My apologies for the brevity of this edition of Sword Press, but the recent world situation and the concurrent obligations of service took my attention elsewhere for most of the month!
Polite Parasols & Prima
METRO (Vancouver, British Columbia). 10 March 16. Vancouver workshop offers lessons on umbrella etiquette, self-defence.
The home salle (Academie Duello) hosted manners-maven Jason Sarai, supporting him with their own umbrella combat expert David McCormick to provide an oh-so-Vancouver workshop on how best to use your umbrella in polite society — and wield it in those rare situations where one is confronted by a ruffian rather than rain.
Don’t text and umbrella. It’s grounds for the person you just blundered into to pull their sword!
School’s In for the Season
THE BROCK PRESS (Brock University, Ontario). 09 February 16. Students practice real 15th-century Italian martial arts.
Somehow I missed this event in my own backyard….
The Niagara School of Arms recently presented some of the techniques that they practice, which are based on the grappling and weapons-use teachings of the 15th century Medieval Italian knight and fencing master, Fiore dei Liberi.
But the complete understanding of Fiore’s system by just using his fightbook has some pitfalls. “The Italians like to tell how good they are and then only give you one picture,” commented Master Unruh. Understanding where one picture from the tome fits into previous and subsequent moves can be challenging, and open to individual interpretation.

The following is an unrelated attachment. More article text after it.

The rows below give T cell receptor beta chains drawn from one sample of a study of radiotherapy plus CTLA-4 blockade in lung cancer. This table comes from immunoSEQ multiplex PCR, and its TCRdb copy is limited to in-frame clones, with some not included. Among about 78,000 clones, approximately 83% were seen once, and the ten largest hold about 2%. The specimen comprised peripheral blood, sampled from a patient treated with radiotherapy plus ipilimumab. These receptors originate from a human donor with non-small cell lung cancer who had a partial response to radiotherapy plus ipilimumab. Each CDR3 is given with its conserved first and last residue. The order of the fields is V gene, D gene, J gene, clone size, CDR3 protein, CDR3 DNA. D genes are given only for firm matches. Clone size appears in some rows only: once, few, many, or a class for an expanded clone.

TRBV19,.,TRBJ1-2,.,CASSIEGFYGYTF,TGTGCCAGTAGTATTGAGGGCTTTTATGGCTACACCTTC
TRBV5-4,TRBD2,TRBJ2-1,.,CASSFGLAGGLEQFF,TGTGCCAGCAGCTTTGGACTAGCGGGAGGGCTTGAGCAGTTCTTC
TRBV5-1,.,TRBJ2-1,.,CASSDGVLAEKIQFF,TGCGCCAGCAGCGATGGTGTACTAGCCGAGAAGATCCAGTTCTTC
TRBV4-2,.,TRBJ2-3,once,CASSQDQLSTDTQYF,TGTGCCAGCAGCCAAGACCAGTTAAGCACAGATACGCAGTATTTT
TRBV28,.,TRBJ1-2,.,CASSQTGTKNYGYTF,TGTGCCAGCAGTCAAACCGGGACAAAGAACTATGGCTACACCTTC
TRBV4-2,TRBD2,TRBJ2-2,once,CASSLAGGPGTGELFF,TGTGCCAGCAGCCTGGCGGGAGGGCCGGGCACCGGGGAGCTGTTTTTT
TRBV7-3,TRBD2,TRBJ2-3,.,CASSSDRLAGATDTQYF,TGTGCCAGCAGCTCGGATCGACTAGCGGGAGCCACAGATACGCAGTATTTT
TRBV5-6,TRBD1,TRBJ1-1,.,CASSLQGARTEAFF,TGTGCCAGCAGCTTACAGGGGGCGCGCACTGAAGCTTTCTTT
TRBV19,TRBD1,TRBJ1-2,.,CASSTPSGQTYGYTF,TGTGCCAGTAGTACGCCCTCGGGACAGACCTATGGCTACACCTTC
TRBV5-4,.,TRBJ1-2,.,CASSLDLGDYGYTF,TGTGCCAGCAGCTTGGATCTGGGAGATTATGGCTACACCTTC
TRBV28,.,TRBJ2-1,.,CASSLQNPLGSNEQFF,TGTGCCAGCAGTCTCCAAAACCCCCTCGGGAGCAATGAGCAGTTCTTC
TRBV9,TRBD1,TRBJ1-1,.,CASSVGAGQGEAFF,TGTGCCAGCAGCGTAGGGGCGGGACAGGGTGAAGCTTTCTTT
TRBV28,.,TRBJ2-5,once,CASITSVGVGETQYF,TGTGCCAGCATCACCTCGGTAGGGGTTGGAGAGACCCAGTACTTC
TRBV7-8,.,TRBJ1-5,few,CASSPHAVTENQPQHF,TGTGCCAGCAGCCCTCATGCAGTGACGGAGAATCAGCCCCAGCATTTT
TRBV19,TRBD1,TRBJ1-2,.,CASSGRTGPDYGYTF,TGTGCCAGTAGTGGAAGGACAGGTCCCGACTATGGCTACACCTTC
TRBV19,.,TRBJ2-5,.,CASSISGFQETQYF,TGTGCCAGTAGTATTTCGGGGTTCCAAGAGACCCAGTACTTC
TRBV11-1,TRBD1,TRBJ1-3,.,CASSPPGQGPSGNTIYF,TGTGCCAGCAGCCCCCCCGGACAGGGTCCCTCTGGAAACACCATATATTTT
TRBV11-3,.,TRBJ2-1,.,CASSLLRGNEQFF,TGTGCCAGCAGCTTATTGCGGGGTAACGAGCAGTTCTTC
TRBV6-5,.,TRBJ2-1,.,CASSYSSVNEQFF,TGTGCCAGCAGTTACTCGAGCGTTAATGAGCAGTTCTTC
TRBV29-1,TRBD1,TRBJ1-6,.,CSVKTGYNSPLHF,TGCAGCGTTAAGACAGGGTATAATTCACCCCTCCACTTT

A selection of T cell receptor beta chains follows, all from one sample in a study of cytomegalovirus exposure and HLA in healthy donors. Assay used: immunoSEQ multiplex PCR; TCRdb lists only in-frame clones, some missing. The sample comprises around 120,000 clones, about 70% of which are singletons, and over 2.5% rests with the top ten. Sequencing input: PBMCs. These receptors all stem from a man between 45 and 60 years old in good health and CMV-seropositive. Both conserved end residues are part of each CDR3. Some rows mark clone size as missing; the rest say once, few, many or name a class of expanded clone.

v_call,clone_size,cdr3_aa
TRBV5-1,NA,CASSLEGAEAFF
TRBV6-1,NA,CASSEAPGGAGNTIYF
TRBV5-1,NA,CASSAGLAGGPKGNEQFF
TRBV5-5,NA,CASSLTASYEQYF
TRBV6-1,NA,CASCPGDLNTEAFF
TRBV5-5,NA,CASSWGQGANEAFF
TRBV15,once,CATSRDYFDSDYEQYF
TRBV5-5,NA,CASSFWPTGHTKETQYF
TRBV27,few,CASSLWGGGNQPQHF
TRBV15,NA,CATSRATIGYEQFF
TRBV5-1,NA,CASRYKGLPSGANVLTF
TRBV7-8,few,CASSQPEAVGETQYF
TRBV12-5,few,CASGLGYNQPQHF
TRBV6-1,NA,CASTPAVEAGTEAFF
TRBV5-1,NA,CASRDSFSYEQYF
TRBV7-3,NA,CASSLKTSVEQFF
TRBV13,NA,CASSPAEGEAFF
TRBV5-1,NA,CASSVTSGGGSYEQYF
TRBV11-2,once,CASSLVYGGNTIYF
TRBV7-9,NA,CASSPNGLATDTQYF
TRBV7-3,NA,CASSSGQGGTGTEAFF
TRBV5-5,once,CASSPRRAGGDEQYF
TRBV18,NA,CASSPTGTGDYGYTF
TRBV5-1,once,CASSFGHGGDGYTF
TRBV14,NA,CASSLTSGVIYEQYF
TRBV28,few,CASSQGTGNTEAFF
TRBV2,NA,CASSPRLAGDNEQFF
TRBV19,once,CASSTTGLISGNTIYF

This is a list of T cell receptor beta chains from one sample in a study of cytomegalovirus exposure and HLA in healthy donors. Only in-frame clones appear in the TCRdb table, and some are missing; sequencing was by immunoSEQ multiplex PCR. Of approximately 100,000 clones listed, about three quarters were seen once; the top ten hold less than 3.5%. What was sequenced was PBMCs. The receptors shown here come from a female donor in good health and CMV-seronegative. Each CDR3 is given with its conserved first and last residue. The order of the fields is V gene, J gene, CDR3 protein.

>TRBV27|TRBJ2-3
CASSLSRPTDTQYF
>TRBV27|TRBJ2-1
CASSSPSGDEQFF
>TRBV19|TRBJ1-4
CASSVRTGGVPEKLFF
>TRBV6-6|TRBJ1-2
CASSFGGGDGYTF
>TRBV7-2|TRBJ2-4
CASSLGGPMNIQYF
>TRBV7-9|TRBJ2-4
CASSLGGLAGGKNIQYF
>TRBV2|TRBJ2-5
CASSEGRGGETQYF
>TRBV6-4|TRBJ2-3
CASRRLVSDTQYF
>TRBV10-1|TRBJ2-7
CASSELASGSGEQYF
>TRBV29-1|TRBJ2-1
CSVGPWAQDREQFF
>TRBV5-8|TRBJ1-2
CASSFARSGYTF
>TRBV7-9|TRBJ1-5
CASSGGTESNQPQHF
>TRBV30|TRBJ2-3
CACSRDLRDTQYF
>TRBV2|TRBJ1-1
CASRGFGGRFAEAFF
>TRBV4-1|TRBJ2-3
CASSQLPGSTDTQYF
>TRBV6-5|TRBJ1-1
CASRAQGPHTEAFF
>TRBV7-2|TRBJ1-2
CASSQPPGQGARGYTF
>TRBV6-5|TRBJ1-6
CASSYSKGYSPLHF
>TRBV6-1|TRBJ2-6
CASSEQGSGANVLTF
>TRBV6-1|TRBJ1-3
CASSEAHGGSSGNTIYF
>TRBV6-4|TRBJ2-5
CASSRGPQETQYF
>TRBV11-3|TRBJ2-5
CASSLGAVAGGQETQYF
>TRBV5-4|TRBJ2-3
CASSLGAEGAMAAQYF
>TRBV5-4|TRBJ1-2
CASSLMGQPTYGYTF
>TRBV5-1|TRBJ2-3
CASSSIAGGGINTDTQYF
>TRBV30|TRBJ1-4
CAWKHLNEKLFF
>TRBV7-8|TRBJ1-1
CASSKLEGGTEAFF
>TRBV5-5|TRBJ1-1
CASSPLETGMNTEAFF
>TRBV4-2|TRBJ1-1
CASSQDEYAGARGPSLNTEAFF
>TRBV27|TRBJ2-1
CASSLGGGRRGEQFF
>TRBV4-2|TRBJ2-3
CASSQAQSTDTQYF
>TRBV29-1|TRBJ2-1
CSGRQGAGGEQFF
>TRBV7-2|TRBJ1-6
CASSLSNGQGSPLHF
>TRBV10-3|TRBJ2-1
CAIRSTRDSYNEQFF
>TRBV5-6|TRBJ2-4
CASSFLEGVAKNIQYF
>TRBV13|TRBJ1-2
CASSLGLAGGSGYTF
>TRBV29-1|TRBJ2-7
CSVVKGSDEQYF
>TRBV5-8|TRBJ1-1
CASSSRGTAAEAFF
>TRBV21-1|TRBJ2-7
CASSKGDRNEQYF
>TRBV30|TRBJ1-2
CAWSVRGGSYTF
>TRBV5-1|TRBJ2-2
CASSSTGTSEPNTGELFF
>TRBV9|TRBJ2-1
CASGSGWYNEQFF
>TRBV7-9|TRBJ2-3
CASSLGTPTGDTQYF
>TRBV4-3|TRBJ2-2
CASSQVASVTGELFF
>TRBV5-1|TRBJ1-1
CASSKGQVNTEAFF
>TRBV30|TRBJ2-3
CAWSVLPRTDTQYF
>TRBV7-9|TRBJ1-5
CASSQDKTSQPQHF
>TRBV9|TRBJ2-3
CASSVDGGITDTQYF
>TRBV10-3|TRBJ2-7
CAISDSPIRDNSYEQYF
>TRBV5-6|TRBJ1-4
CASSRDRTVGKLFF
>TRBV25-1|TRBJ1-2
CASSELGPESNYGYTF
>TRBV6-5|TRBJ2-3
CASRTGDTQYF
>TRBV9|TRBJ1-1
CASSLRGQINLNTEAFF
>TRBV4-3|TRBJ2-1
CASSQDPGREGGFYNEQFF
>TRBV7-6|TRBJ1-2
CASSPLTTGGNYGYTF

We’re all in this Together
CHEMNITZER VERLAG UND DRUCK (Germany). 20 February 16. Purzelbaum mit Ritterrüstung – Mit historischen Kampfkunstbüchern befassen sich sportliche Forscher im Chemnitzer Schloßbergmuseum.
The Chemnitzer Schloßbergmuseum and a city university recently held an academic research day, where the discussions centred on medieval fightbooks. Amongst the “revelations” — of which we already know were that men at arms were actually quite agile within the 35 kilos (75 lbs) of armour spread across their body and that different swordmasters writing at different times and from different regions sometimes came to similar conclusions about how best to approach some swordplay challenges.
And why is this important? Apparently there is at least one HEMA group in Germany that has over a thousand members, just waiting for the results of this conference to be disseminated.